The Conservatives Need to Adapt to Win the Next Election │ Holly Wright
Conservatism is threatened by the menace of socialism. The popular support behind Momentum and Corbyn’s version of the Labour Party should deeply worry us. Lord Heseltine warned: ‘2 per cent of the older part of the electorate die every year – they are 70 per cent Conservative’. With the youth vote dominated by Labour, the Conservative Party need to adapt to catch up, or risk falling behind. The date of the next election is uncertain, but what is probable is that the Labour Party, under Jeremy Corbyn, will win a majority. This isn’t simply a fear, this is a reality that we are facing.
Some may argue that conservatives should stick to their policies, refuse to shift towards the centre, as if it is giving in to Corbyn’s demands. But moving away from unpopular policies is not ‘giving in’, it is adapting to the wants of the electorate, who ultimately possess the power in deciding the direction in which country goes. Parliament may be sovereign, but the majority of laws come from the House of Commons, who are all elected by the people. Listening to their concerns and demands is not only right, but it is the conservative thing to do.
Edmund Burke is known as the father of modern conservatism. However, he is also known as the reluctant theorist, so it makes sense that the Conservative Party is so reluctant to change. Burke argued for gradual change, to protect the stability of the state from revolution. Modern day conservatives should reflect on this and realise that our duty to the country is to argue for gradual change too, to protect the stability of the state, and society, from radical change.
Winning elections is important, as it means that conservatives are in government and can, therefore, prevent radical change. The only way we can win another election is through reflection and adaptation.
We know the ideas of Corbyn’s Labour would irreparably damage the economy and lead to instability. It’s clear the electorate knows this too (they didn’t give him a majority when given the chance this time round), but seven years of relentless austerity has made them tired of the same old policies we proposed to them in 2017. Perhaps it is time to treat the electorate like people and not propaganda consuming beings.
The May mantra of strength and stability – a policy predicated on governance – means nothing if we cannot be elected. It means nothing if we let a weak leader with unstable policies into power, through reluctance to abandon policies that simply do not work.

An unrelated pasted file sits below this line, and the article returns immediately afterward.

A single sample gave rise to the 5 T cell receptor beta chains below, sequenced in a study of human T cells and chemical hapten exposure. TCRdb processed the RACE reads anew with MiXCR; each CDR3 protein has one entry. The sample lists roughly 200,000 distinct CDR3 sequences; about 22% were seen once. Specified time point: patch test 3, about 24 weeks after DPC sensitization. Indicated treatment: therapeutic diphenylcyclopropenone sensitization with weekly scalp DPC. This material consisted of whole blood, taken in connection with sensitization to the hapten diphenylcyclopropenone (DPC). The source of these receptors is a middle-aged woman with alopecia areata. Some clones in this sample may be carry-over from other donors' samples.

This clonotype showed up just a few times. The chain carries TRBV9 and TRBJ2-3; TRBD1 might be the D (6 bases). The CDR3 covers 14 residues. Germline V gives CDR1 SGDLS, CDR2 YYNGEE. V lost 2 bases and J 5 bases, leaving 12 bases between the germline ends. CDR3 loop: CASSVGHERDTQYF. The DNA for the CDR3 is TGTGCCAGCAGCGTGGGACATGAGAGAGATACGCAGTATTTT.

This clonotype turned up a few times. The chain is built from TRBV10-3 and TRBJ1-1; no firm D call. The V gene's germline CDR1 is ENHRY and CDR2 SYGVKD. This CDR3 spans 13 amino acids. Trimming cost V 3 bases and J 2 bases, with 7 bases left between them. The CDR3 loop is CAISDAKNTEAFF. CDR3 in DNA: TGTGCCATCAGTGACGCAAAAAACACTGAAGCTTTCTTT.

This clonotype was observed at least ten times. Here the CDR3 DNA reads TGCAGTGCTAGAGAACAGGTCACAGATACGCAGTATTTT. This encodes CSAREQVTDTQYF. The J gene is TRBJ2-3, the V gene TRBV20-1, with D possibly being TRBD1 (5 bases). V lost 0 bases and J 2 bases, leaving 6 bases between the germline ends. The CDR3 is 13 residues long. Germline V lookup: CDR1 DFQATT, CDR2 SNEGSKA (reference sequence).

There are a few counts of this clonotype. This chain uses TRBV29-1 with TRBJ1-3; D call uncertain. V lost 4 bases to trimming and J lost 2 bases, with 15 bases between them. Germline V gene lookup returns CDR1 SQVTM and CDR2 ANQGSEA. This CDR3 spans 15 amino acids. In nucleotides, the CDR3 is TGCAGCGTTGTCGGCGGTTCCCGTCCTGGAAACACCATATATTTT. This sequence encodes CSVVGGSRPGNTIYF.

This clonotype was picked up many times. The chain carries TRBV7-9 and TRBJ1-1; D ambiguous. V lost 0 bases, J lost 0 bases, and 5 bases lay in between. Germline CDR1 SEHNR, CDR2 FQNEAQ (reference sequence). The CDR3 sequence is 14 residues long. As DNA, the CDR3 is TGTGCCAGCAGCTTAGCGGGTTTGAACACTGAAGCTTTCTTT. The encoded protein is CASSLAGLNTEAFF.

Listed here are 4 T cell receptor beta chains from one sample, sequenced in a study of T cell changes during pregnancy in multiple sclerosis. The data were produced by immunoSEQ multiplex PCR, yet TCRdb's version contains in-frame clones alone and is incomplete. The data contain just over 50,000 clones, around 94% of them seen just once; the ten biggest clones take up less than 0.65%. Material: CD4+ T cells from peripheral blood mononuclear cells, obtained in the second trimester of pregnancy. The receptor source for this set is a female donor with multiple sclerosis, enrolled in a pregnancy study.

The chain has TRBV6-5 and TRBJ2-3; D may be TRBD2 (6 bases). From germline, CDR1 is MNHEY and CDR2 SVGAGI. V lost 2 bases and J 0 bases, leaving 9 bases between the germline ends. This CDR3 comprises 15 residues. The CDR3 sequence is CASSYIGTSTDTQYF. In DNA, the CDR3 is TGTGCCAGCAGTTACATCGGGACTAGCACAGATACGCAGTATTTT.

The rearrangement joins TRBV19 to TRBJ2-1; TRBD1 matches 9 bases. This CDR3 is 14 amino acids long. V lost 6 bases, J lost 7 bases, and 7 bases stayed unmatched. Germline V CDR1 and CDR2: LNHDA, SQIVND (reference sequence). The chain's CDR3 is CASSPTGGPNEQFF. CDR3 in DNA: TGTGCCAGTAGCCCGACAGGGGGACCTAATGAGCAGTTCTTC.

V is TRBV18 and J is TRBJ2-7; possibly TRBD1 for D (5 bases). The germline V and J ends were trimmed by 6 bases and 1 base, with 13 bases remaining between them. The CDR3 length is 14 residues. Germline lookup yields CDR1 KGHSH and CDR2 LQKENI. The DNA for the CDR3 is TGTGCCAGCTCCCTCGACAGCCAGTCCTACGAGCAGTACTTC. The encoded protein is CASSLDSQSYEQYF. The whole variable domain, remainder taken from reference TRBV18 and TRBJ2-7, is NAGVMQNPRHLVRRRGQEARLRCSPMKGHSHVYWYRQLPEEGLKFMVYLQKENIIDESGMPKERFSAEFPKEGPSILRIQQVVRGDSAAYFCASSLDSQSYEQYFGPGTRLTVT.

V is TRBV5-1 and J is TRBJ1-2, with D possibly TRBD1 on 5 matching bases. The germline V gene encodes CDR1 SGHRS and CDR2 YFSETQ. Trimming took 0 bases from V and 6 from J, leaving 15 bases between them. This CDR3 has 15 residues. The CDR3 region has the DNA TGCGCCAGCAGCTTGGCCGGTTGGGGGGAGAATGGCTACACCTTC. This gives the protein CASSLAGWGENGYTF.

Corbyn wants monumental change that will not actually improve the situation for those he claims to help. For instance, the claim that abolishing tuition fees will help those less well off get into university is simply false: in fact, application rates for 18-year-olds living in the most disadvantaged areas in England have risen from 18 to a record 21 per cent. So the facts show that tuition fees don’t stop students from a disadvantage background go to university. Many argue that the current tuition fees system is essentially a graduate tax paid by those who are earning £21,000 and over – you only pay it back if you earn over that amount. The financial pressure that students face comes from the inadequate provision of maintenance loans. So Conservatives should reassess and address this inadequacy by reintroducing bursaries for those who are the most disadvantaged in society. This is the gradual, logic based change we need, to ensure the people of this country are getting the help they need to do their best and succeed.
Perhaps more importantly than this, the Conservatives need to get their message out better. The old stereotype of Conservatives being old men is proving to be, seemingly, based in quite some truth, if one was to look at their social media. During the last election Labour used social media effectively, and it paid off. Getting the conservative message out via social media is the easiest way to inform people of what we really stand for – not just what Labour tell people we stand for.
Burke once said “a state without the means of some change is without the means of its conservation”. David Cameron did a lot to help the Conservatives appeal to a new audience; it helped bring conservatism to more, and a wider range of people. However, his work is not over. Quite frankly, the Conservative Party has a duty to change to protect the country from Jeremy Corbyn. The only way to do this is to listen to the advice of Burke and the country.